The Alpine Iceman

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The Alpine Iceman The "Iceman" as he was immediately named, or Homotyrolensis, as scientists call him, was found by chance in September 1991 by a German couple hiking on Mount Similaun (in the Otztaler Alps), on the Austria-Italy border. The particularly hot summer that year had melted most of the snow, bringing to light remains that would otherwise have lain hidden-for who knows how long? After investigators resolved some initial uncertainty about the find, the body was crudely hacked out of the ice, suffering damage in the course of the extraction. It soon became clear, however, that it was not an ordinary corpse. Near the body lay several objects that were very different from those normally used by modern hikers who venture to such altitudes.

Some realized that the corpse was very old. After the first tests, Konrad Spindler, of Innsbruck University, Austria, made a surprising statement-that the mummified body found on Mount Similaun was some thousands of years old! Further analysis and research on the site led scholars to conclude that the corpse they were examining was "by far the most ancient human being ever found virtually intact."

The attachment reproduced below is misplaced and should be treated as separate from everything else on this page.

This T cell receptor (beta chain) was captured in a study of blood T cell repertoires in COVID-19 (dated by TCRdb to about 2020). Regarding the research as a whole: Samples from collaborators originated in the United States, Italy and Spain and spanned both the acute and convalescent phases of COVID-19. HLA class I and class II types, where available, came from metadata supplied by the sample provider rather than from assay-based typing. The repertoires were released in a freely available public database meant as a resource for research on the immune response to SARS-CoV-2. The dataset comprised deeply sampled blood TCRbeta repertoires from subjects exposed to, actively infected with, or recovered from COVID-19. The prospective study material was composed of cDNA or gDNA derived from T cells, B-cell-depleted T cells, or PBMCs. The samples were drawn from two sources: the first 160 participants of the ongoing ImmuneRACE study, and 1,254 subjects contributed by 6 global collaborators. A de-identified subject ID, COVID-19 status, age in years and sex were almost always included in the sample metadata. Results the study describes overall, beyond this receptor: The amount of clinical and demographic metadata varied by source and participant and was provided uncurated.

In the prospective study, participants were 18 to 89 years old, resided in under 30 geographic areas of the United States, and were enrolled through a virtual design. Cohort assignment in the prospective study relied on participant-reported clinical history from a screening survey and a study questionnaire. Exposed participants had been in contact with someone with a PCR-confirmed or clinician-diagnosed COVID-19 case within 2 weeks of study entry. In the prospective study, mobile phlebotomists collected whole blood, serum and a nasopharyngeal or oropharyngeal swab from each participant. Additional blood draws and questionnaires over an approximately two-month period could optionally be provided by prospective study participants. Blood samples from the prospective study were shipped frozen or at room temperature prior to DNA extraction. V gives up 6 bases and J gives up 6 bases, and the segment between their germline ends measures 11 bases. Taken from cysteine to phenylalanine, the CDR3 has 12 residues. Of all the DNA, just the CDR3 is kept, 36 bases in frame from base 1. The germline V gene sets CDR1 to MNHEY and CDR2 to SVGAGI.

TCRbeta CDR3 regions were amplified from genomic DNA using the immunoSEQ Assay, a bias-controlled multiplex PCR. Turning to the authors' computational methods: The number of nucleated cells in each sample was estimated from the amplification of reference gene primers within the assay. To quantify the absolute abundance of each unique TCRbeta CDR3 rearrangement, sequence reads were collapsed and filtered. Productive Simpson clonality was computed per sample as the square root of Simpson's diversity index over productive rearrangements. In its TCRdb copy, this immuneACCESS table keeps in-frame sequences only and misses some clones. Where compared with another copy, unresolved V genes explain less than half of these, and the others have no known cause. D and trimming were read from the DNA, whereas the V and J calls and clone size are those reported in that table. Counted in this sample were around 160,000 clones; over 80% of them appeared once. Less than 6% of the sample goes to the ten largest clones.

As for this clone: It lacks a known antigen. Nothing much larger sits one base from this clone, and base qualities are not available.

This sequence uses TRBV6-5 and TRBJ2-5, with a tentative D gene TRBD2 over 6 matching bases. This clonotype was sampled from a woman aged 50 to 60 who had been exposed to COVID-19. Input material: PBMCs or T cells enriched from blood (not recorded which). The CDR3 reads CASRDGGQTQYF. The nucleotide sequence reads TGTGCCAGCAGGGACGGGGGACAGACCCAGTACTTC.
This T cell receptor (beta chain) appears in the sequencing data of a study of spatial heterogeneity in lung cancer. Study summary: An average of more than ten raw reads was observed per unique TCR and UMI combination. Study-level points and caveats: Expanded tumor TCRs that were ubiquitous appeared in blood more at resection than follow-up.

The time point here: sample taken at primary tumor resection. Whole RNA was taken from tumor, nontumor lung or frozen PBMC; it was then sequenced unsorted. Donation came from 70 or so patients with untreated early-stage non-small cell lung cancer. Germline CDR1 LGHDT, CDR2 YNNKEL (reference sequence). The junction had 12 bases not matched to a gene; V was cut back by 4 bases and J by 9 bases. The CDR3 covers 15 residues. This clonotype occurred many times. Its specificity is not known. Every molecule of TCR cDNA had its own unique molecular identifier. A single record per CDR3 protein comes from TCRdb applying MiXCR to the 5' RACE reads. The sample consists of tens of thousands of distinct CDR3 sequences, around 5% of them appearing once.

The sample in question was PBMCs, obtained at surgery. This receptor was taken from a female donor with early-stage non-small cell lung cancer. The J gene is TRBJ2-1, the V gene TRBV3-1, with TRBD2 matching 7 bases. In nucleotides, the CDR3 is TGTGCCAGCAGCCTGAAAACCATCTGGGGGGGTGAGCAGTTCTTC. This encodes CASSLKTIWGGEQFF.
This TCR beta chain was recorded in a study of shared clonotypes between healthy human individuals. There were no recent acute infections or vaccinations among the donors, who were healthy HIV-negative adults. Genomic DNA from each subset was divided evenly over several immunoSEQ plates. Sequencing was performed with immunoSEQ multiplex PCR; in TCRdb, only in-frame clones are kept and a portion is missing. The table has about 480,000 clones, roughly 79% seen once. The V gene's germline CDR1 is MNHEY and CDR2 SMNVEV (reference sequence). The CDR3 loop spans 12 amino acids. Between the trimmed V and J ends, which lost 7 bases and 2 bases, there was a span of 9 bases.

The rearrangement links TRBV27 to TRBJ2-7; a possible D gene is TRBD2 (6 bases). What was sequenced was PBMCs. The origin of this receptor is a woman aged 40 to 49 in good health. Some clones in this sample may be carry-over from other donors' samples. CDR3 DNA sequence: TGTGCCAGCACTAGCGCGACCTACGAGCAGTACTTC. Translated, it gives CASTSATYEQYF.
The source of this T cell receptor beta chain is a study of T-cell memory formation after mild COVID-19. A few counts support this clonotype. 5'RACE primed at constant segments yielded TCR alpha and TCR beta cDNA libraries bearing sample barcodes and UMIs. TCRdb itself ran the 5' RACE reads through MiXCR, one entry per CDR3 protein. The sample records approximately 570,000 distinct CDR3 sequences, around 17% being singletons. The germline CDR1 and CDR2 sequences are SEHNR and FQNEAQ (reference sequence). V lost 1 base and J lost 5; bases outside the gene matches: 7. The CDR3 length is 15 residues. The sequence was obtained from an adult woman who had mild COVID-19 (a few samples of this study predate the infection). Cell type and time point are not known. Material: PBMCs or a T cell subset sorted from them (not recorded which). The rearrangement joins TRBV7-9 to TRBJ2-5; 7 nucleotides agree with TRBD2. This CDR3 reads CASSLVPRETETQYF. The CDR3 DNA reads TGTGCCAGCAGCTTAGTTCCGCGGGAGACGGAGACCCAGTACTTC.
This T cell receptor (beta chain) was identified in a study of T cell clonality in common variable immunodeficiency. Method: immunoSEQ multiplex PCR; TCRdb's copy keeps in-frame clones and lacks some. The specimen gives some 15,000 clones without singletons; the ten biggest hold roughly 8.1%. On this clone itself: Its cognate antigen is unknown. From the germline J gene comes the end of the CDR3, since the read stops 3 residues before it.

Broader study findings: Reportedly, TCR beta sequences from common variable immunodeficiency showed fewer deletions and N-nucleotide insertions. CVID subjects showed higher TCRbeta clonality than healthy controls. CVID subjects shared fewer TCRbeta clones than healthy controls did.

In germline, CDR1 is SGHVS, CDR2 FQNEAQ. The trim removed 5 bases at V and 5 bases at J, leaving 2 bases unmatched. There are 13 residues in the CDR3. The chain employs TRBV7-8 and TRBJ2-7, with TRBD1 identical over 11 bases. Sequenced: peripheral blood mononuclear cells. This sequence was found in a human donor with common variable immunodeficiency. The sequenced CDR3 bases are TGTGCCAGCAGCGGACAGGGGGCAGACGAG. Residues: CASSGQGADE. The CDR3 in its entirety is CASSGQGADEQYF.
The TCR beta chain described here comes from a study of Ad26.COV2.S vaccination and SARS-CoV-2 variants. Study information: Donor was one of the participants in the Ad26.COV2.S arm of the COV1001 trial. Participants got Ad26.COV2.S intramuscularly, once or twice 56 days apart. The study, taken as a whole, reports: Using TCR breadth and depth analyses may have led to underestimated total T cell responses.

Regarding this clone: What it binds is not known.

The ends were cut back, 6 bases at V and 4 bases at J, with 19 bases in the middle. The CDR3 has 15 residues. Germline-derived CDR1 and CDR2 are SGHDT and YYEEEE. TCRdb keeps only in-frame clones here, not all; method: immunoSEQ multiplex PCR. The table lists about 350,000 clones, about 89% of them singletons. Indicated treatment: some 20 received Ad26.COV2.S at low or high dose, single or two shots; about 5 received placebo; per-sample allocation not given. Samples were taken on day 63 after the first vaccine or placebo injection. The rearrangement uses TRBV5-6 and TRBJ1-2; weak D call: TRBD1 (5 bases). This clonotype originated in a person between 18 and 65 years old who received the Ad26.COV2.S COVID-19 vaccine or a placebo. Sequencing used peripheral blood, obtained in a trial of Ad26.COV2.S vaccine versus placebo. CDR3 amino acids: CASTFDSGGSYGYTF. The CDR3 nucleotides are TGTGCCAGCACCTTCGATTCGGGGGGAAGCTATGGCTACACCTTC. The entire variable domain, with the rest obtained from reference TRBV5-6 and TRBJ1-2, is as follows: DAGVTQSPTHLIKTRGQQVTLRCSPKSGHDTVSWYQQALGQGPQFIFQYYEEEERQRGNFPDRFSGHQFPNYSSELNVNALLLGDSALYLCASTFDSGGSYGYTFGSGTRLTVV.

(Time, October 26, 1992) Archaeologists believe that the Iceman, nicknamed Otzi (from Otzal, the German name of a nearby valley), died about 3000 B.C.E.

Once the importance of the find was appreciated, archaeologists returned several times to Mount Similaun to search for other artifacts useful in trying to understand what happened to that man all those centuries ago. What have they discovered? Why has there been so much interest in a mummy entombed in the ice? Has it been possible to unravel any of the mystery surrounding him? For centuries, Otzi was in a good resting-place. He lay over 10,500 feet above sea level in a narrow, snow-filled ravine in a hollow that protected him from the movements of the nearby glacier. If his body had been frozen into the glacial ice mass, it would have been completely broken up and swept away. Very likely, his sheltered position preserved him intact.

Within a few yards of the body were objects that had apparently been a part of his everyday life: an unstrung yew-wood bow, a buckskin quiver with 14 arrows (2 ready for use, the others still to be finished